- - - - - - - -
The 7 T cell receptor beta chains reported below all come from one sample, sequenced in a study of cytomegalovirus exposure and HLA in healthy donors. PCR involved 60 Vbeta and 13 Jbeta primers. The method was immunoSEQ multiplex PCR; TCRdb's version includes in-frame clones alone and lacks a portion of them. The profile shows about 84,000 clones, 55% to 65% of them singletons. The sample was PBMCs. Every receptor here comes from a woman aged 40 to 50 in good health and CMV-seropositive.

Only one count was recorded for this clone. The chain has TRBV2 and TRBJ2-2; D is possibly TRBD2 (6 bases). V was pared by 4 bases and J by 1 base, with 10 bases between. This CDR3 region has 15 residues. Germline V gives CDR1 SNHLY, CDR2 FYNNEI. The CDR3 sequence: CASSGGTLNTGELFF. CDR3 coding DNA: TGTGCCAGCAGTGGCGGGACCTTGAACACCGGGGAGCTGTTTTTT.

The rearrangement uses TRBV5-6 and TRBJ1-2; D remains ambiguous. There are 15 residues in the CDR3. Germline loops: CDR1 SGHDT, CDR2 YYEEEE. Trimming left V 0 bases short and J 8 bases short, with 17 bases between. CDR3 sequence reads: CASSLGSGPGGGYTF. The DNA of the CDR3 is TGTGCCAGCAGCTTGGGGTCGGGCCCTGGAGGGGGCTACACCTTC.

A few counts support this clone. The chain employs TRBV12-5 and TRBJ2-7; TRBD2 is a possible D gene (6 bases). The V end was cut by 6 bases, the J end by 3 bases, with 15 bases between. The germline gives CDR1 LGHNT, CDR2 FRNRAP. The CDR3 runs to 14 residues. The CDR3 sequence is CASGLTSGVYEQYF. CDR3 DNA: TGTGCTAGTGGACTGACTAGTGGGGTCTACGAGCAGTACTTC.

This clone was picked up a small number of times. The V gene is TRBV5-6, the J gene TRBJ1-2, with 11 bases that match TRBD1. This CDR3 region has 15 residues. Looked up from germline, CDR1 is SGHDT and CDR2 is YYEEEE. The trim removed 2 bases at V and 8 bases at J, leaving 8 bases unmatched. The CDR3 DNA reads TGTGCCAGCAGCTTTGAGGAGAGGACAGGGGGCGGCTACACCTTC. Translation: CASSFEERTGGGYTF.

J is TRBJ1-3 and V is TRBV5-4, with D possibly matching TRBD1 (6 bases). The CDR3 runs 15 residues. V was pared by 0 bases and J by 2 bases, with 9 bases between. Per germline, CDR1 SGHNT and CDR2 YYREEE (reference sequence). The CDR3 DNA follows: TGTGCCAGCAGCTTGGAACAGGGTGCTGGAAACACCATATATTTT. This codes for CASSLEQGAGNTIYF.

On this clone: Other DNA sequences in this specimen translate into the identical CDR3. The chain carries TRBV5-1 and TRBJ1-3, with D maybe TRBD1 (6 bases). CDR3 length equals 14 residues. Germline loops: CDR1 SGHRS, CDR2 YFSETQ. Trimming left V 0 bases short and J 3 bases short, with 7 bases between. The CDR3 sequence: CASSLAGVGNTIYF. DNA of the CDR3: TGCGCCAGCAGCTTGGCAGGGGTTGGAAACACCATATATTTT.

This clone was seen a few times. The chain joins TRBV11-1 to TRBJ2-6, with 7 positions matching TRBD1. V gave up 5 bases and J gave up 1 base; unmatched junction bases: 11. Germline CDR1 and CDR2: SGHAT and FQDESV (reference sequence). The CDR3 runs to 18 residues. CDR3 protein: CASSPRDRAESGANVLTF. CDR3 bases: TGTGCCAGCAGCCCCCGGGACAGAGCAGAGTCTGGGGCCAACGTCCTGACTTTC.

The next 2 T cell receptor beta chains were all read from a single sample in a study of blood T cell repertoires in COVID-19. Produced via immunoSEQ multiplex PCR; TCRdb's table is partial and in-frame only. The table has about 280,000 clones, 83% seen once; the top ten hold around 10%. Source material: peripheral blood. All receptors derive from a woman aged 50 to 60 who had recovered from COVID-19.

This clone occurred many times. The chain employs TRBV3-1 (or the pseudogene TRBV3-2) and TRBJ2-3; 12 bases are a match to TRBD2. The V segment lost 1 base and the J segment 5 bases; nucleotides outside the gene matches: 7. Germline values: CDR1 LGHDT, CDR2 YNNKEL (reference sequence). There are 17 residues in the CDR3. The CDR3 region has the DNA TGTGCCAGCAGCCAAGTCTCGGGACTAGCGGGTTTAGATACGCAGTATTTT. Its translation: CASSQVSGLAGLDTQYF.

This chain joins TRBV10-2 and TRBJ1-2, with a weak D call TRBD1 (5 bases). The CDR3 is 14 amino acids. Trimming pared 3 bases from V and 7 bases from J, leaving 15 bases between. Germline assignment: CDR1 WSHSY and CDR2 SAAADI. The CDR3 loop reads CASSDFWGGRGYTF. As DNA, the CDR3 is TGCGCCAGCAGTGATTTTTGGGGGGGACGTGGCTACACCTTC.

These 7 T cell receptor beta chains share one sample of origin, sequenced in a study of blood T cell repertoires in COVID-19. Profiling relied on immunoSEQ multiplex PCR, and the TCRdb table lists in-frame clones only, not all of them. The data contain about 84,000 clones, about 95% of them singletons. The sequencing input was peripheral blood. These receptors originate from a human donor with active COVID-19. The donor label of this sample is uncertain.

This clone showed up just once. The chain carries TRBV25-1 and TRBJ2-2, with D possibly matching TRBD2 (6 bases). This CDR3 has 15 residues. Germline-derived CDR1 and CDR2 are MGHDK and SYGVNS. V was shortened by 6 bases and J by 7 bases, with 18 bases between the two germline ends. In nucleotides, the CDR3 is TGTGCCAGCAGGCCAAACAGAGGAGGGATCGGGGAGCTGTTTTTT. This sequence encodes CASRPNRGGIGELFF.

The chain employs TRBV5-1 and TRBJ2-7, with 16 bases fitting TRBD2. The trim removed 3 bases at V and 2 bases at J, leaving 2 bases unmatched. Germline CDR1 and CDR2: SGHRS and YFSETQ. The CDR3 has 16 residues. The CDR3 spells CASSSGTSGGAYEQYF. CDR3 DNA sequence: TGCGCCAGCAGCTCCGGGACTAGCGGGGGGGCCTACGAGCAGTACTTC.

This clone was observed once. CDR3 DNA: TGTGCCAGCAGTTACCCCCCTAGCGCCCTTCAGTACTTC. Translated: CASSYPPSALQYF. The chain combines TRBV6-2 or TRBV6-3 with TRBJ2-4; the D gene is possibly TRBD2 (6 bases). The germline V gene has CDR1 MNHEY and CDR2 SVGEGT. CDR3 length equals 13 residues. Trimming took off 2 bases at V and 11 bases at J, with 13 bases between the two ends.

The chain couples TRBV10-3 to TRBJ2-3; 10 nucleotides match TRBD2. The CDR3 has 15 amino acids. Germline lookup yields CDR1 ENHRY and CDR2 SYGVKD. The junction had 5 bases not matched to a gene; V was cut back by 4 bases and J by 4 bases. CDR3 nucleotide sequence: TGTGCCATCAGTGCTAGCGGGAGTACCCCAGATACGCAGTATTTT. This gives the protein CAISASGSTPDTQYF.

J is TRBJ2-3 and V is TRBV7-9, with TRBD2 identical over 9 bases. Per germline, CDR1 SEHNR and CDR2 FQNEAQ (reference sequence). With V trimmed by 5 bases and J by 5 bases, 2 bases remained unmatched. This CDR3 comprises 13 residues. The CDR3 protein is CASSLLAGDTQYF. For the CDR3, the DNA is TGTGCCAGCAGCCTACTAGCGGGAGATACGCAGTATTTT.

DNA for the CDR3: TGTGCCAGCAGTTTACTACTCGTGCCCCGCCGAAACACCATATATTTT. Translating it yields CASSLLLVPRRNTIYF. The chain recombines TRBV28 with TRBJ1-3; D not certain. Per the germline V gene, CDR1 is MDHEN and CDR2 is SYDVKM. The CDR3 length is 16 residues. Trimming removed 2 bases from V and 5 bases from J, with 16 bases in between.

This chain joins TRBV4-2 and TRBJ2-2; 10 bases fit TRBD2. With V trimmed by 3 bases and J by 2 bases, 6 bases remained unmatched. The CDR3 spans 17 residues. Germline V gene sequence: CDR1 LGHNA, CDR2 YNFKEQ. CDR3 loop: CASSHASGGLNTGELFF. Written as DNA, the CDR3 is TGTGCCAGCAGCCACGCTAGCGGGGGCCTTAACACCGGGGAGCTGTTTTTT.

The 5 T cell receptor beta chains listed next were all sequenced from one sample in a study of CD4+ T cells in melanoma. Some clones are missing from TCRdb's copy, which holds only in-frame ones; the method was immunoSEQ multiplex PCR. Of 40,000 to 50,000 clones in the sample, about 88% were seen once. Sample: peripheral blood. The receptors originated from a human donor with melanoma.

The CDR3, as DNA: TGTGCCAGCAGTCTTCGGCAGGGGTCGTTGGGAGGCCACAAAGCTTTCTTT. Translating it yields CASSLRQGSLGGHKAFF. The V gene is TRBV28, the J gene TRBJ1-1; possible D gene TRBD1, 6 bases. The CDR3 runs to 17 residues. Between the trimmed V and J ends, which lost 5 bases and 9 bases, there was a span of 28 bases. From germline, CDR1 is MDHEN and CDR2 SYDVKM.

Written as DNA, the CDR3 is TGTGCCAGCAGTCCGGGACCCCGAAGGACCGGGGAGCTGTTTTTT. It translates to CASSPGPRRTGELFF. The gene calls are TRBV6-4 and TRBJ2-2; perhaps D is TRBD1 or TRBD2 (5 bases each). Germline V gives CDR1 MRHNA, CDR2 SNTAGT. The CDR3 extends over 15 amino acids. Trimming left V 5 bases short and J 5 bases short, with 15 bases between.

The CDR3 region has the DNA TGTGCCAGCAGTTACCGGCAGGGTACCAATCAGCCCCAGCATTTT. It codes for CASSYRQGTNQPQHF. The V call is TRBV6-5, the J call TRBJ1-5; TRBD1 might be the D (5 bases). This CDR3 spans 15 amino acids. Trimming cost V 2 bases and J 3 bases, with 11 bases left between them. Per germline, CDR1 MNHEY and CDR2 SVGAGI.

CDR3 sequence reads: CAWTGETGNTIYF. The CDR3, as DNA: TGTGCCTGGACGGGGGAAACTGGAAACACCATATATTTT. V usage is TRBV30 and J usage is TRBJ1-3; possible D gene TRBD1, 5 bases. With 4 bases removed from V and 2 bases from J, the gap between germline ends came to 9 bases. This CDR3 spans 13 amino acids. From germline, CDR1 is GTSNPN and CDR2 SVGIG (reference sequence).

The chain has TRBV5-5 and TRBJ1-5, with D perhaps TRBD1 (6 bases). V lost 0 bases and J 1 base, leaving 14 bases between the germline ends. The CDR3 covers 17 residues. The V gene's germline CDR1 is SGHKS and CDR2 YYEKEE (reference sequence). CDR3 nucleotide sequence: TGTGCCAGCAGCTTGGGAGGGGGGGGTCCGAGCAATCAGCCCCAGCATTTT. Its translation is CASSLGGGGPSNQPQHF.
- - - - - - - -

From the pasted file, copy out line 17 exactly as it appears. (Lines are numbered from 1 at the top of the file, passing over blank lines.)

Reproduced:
J is TRBJ2-3 and V is TRBV7-9, with TRBD2 identical over 9 bases. Per germline, CDR1 SEHNR and CDR2 FQNEAQ (reference sequence). With V trimmed by 5 bases and J by 5 bases, 2 bases remained unmatched. This CDR3 comprises 13 residues. The CDR3 protein is CASSLLAGDTQYF. For the CDR3, the DNA is TGTGCCAGCAGCCTACTAGCGGGAGATACGCAGTATTTT.